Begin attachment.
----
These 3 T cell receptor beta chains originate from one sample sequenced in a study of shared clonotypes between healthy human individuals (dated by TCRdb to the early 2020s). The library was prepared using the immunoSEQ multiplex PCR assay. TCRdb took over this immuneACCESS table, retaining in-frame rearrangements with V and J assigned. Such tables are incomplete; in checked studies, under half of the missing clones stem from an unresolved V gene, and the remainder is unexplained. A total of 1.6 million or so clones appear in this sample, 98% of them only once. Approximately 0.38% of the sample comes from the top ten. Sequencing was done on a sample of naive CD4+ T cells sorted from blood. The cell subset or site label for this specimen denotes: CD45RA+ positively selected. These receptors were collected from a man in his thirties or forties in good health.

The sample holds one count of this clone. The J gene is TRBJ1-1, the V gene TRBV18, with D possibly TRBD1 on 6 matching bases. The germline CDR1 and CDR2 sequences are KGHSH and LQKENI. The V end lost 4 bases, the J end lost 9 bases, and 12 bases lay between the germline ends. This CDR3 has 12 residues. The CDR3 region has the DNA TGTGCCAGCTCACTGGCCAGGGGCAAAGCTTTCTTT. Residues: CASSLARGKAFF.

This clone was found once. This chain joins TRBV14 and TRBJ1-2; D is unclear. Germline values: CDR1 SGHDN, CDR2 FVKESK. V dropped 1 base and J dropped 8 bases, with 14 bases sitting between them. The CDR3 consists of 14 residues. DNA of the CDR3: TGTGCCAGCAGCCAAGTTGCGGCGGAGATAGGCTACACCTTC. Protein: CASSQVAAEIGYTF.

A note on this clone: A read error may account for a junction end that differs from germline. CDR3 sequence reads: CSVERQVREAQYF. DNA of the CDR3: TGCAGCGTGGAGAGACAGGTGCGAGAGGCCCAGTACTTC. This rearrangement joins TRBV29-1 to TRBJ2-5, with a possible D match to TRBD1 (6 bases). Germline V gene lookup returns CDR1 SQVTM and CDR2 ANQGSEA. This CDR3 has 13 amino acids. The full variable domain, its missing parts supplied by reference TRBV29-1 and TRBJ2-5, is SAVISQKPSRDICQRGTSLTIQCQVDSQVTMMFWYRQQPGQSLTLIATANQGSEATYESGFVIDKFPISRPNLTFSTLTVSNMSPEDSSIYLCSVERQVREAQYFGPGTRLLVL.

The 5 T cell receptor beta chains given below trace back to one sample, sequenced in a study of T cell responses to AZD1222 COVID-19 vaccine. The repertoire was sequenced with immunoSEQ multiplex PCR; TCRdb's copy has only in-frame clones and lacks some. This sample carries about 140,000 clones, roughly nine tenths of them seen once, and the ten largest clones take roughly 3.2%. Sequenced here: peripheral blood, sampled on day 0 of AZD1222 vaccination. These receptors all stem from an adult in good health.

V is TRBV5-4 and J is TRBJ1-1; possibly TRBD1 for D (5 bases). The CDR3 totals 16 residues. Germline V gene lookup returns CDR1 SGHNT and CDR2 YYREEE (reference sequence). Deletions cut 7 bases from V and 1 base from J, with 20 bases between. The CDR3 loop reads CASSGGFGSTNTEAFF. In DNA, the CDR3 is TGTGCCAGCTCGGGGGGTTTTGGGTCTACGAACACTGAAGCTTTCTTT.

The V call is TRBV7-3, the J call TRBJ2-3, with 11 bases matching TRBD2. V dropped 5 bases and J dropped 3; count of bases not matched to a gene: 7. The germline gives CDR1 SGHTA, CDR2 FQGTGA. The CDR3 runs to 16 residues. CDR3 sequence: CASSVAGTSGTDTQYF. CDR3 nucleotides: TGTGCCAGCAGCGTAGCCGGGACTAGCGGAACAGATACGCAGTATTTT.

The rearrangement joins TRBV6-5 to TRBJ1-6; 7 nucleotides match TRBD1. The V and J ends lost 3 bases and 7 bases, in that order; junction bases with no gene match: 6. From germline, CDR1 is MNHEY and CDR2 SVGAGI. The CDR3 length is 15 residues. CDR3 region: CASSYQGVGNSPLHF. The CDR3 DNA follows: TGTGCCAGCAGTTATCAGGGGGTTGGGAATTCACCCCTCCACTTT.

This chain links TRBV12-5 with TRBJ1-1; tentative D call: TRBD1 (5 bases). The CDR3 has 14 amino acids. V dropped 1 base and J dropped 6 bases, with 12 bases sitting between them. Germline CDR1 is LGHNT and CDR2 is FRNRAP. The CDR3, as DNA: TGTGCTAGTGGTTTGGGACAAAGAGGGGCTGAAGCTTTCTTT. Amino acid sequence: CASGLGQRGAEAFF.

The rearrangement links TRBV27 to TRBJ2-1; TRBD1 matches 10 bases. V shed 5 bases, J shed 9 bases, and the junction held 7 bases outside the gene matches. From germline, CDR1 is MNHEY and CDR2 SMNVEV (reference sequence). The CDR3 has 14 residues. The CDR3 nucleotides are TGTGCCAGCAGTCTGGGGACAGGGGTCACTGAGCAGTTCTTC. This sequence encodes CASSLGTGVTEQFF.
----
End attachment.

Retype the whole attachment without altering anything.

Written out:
These 3 T cell receptor beta chains originate from one sample sequenced in a study of shared clonotypes between healthy human individuals (dated by TCRdb to the early 2020s). The library was prepared using the immunoSEQ multiplex PCR assay. TCRdb took over this immuneACCESS table, retaining in-frame rearrangements with V and J assigned. Such tables are incomplete; in checked studies, under half of the missing clones stem from an unresolved V gene, and the remainder is unexplained. A total of 1.6 million or so clones appear in this sample, 98% of them only once. Approximately 0.38% of the sample comes from the top ten. Sequencing was done on a sample of naive CD4+ T cells sorted from blood. The cell subset or site label for this specimen denotes: CD45RA+ positively selected. These receptors were collected from a man in his thirties or forties in good health.

The sample holds one count of this clone. The J gene is TRBJ1-1, the V gene TRBV18, with D possibly TRBD1 on 6 matching bases. The germline CDR1 and CDR2 sequences are KGHSH and LQKENI. The V end lost 4 bases, the J end lost 9 bases, and 12 bases lay between the germline ends. This CDR3 has 12 residues. The CDR3 region has the DNA TGTGCCAGCTCACTGGCCAGGGGCAAAGCTTTCTTT. Residues: CASSLARGKAFF.

This clone was found once. This chain joins TRBV14 and TRBJ1-2; D is unclear. Germline values: CDR1 SGHDN, CDR2 FVKESK. V dropped 1 base and J dropped 8 bases, with 14 bases sitting between them. The CDR3 consists of 14 residues. DNA of the CDR3: TGTGCCAGCAGCCAAGTTGCGGCGGAGATAGGCTACACCTTC. Protein: CASSQVAAEIGYTF.

A note on this clone: A read error may account for a junction end that differs from germline. CDR3 sequence reads: CSVERQVREAQYF. DNA of the CDR3: TGCAGCGTGGAGAGACAGGTGCGAGAGGCCCAGTACTTC. This rearrangement joins TRBV29-1 to TRBJ2-5, with a possible D match to TRBD1 (6 bases). Germline V gene lookup returns CDR1 SQVTM and CDR2 ANQGSEA. This CDR3 has 13 amino acids. The full variable domain, its missing parts supplied by reference TRBV29-1 and TRBJ2-5, is SAVISQKPSRDICQRGTSLTIQCQVDSQVTMMFWYRQQPGQSLTLIATANQGSEATYESGFVIDKFPISRPNLTFSTLTVSNMSPEDSSIYLCSVERQVREAQYFGPGTRLLVL.

The 5 T cell receptor beta chains given below trace back to one sample, sequenced in a study of T cell responses to AZD1222 COVID-19 vaccine. The repertoire was sequenced with immunoSEQ multiplex PCR; TCRdb's copy has only in-frame clones and lacks some. This sample carries about 140,000 clones, roughly nine tenths of them seen once, and the ten largest clones take roughly 3.2%. Sequenced here: peripheral blood, sampled on day 0 of AZD1222 vaccination. These receptors all stem from an adult in good health.

V is TRBV5-4 and J is TRBJ1-1; possibly TRBD1 for D (5 bases). The CDR3 totals 16 residues. Germline V gene lookup returns CDR1 SGHNT and CDR2 YYREEE (reference sequence). Deletions cut 7 bases from V and 1 base from J, with 20 bases between. The CDR3 loop reads CASSGGFGSTNTEAFF. In DNA, the CDR3 is TGTGCCAGCTCGGGGGGTTTTGGGTCTACGAACACTGAAGCTTTCTTT.

The V call is TRBV7-3, the J call TRBJ2-3, with 11 bases matching TRBD2. V dropped 5 bases and J dropped 3; count of bases not matched to a gene: 7. The germline gives CDR1 SGHTA, CDR2 FQGTGA. The CDR3 runs to 16 residues. CDR3 sequence: CASSVAGTSGTDTQYF. CDR3 nucleotides: TGTGCCAGCAGCGTAGCCGGGACTAGCGGAACAGATACGCAGTATTTT.

The rearrangement joins TRBV6-5 to TRBJ1-6; 7 nucleotides match TRBD1. The V and J ends lost 3 bases and 7 bases, in that order; junction bases with no gene match: 6. From germline, CDR1 is MNHEY and CDR2 SVGAGI. The CDR3 length is 15 residues. CDR3 region: CASSYQGVGNSPLHF. The CDR3 DNA follows: TGTGCCAGCAGTTATCAGGGGGTTGGGAATTCACCCCTCCACTTT.

This chain links TRBV12-5 with TRBJ1-1; tentative D call: TRBD1 (5 bases). The CDR3 has 14 amino acids. V dropped 1 base and J dropped 6 bases, with 12 bases sitting between them. Germline CDR1 is LGHNT and CDR2 is FRNRAP. The CDR3, as DNA: TGTGCTAGTGGTTTGGGACAAAGAGGGGCTGAAGCTTTCTTT. Amino acid sequence: CASGLGQRGAEAFF.

The rearrangement links TRBV27 to TRBJ2-1; TRBD1 matches 10 bases. V shed 5 bases, J shed 9 bases, and the junction held 7 bases outside the gene matches. From germline, CDR1 is MNHEY and CDR2 SMNVEV (reference sequence). The CDR3 has 14 residues. The CDR3 nucleotides are TGTGCCAGCAGTCTGGGGACAGGGGTCACTGAGCAGTTCTTC. This sequence encodes CASSLGTGVTEQFF.